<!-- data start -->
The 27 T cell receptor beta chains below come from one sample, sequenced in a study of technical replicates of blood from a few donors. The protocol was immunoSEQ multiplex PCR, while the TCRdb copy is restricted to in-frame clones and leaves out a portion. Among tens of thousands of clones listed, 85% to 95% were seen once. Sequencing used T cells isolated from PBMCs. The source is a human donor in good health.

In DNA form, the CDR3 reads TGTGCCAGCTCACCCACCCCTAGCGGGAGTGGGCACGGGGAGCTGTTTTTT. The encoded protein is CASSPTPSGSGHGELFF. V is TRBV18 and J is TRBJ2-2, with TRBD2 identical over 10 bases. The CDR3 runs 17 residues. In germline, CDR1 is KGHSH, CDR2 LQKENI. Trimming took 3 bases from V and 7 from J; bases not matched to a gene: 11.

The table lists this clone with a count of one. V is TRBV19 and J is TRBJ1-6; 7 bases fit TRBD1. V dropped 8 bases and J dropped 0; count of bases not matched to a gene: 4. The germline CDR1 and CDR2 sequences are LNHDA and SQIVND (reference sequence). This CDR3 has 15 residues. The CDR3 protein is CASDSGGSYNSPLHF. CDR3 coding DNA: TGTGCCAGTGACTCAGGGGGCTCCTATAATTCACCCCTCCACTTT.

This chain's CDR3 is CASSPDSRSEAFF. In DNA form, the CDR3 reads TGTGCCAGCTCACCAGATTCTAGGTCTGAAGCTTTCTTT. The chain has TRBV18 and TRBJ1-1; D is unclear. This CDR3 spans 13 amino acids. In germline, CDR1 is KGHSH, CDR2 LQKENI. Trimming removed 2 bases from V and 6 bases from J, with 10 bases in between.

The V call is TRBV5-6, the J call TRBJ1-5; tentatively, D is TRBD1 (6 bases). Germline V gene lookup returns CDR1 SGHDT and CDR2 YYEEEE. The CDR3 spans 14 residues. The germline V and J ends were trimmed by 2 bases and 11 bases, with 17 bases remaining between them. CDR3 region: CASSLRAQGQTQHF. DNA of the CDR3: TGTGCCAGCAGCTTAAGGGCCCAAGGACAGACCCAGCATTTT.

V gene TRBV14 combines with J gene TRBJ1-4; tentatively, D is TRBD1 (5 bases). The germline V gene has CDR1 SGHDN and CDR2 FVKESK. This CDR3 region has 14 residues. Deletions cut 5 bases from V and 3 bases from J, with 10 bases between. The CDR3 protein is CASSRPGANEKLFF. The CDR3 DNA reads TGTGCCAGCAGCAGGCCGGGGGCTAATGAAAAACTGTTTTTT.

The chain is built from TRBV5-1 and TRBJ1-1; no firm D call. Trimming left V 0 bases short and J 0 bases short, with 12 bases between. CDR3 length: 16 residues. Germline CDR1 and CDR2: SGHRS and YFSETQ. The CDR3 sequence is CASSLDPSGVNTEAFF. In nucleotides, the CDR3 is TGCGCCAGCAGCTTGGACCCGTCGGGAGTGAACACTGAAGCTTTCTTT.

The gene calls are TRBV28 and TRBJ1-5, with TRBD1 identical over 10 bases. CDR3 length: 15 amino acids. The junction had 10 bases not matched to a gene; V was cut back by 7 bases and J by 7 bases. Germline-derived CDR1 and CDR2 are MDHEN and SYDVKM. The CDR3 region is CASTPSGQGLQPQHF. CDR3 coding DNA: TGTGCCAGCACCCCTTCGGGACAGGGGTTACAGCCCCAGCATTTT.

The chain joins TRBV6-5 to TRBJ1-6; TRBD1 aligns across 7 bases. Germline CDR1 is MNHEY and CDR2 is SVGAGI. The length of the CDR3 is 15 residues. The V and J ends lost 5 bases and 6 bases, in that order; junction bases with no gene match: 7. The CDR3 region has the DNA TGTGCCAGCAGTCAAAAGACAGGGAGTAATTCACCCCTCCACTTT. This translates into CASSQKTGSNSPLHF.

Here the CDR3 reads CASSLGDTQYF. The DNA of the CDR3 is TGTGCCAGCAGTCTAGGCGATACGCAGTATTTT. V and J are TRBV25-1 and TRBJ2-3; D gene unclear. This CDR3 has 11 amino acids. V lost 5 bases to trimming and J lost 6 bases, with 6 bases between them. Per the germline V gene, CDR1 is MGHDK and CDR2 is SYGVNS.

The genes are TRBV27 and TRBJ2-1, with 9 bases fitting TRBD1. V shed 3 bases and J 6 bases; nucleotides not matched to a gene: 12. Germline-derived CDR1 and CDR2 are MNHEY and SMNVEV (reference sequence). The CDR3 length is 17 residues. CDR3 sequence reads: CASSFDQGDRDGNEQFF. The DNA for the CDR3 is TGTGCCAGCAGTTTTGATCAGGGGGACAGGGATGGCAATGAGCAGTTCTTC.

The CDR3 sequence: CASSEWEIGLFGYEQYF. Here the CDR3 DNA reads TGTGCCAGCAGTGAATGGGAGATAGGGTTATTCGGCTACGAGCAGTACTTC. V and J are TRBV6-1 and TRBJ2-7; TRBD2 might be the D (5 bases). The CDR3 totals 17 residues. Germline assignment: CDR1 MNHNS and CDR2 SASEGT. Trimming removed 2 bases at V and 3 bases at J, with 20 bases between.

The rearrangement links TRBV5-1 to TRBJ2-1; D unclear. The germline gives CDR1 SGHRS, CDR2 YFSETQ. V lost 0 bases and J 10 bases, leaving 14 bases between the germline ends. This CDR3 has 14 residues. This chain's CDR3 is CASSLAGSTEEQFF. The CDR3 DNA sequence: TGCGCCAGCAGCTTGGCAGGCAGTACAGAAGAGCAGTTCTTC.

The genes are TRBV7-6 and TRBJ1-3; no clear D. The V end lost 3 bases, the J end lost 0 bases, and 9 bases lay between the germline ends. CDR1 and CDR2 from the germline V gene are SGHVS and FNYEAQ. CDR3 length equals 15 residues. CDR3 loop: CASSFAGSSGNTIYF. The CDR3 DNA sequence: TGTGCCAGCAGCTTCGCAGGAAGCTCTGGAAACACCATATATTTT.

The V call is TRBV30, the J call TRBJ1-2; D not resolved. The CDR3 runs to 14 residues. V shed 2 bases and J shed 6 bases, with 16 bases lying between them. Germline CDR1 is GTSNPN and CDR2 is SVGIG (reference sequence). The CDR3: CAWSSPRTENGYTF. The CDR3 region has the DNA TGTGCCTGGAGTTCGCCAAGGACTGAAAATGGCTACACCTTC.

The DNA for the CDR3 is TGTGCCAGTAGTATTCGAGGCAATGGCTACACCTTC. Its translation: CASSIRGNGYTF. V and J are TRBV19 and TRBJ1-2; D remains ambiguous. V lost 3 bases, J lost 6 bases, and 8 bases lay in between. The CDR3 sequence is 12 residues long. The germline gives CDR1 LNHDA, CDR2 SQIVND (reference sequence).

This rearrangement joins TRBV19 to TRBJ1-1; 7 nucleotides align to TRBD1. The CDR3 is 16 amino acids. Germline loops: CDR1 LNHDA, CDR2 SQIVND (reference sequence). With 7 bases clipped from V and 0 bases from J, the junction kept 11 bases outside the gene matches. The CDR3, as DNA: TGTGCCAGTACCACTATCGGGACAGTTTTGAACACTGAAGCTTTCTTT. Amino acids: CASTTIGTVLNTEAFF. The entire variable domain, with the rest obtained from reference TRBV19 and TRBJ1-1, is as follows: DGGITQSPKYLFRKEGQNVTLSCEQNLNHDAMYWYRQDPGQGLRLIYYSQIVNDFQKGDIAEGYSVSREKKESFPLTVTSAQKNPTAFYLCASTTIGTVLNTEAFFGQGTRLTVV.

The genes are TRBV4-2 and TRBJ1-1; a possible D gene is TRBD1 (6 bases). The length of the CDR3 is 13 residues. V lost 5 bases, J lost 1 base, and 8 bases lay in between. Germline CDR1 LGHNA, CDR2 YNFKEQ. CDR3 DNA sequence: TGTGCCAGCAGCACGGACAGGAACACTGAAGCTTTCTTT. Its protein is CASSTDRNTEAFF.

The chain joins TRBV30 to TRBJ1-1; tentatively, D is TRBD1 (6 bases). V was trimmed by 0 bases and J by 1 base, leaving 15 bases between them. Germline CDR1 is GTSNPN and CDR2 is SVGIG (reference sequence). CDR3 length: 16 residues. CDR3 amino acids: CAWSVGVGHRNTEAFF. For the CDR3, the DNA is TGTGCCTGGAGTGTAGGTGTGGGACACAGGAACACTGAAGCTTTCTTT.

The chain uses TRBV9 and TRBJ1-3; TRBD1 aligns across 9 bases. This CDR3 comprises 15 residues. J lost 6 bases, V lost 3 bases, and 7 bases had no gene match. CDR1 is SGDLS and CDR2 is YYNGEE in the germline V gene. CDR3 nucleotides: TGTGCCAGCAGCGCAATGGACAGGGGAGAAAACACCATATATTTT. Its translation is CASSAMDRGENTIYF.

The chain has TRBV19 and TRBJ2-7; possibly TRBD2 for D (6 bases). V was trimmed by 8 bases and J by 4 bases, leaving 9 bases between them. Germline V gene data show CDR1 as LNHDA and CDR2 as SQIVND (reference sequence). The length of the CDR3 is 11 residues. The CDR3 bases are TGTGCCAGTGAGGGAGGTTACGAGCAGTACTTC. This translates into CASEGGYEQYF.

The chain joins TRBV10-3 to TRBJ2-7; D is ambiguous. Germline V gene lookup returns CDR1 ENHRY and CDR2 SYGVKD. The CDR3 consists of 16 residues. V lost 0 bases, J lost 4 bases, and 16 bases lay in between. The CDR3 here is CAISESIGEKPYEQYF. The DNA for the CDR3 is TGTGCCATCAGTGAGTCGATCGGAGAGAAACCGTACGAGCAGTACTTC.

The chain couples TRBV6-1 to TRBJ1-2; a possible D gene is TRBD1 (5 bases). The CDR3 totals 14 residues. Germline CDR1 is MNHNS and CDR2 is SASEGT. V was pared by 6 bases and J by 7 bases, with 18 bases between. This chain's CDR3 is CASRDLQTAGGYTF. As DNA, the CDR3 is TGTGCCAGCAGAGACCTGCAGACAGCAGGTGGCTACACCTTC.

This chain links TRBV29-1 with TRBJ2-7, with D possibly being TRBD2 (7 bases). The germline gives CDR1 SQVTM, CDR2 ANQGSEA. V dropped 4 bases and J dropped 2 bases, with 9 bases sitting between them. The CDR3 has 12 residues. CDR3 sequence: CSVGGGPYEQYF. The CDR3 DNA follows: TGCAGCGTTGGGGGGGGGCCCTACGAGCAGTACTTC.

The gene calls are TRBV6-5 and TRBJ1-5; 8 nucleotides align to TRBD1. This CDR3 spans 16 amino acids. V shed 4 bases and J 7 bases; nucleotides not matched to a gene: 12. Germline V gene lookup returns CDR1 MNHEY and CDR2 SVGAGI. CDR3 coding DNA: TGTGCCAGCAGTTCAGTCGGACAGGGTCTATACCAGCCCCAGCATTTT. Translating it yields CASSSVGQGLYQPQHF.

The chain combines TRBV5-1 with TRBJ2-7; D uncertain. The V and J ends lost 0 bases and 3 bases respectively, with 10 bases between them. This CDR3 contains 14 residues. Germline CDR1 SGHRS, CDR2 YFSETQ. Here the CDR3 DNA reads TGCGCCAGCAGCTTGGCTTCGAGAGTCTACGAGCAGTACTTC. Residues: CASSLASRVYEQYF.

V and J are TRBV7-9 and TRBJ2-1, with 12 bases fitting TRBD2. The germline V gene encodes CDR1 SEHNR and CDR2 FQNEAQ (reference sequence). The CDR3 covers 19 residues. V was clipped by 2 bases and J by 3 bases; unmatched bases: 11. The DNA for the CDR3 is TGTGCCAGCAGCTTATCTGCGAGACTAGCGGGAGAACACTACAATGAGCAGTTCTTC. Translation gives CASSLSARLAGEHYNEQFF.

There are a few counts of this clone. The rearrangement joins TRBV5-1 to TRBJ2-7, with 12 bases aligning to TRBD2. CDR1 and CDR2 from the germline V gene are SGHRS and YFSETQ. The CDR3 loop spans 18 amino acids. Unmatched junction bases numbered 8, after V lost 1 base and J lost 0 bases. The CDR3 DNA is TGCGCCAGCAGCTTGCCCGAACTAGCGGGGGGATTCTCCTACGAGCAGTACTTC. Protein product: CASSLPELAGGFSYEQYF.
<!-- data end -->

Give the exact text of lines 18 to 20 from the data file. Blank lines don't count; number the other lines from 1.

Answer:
The genes are TRBV4-2 and TRBJ1-1; a possible D gene is TRBD1 (6 bases). The length of the CDR3 is 13 residues. V lost 5 bases, J lost 1 base, and 8 bases lay in between. Germline CDR1 LGHNA, CDR2 YNFKEQ. CDR3 DNA sequence: TGTGCCAGCAGCACGGACAGGAACACTGAAGCTTTCTTT. Its protein is CASSTDRNTEAFF.

The chain joins TRBV30 to TRBJ1-1; tentatively, D is TRBD1 (6 bases). V was trimmed by 0 bases and J by 1 base, leaving 15 bases between them. Germline CDR1 is GTSNPN and CDR2 is SVGIG (reference sequence). CDR3 length: 16 residues. CDR3 amino acids: CAWSVGVGHRNTEAFF. For the CDR3, the DNA is TGTGCCTGGAGTGTAGGTGTGGGACACAGGAACACTGAAGCTTTCTTT.

The chain uses TRBV9 and TRBJ1-3; TRBD1 aligns across 9 bases. This CDR3 comprises 15 residues. J lost 6 bases, V lost 3 bases, and 7 bases had no gene match. CDR1 is SGDLS and CDR2 is YYNGEE in the germline V gene. CDR3 nucleotides: TGTGCCAGCAGCGCAATGGACAGGGGAGAAAACACCATATATTTT. Its translation is CASSAMDRGENTIYF.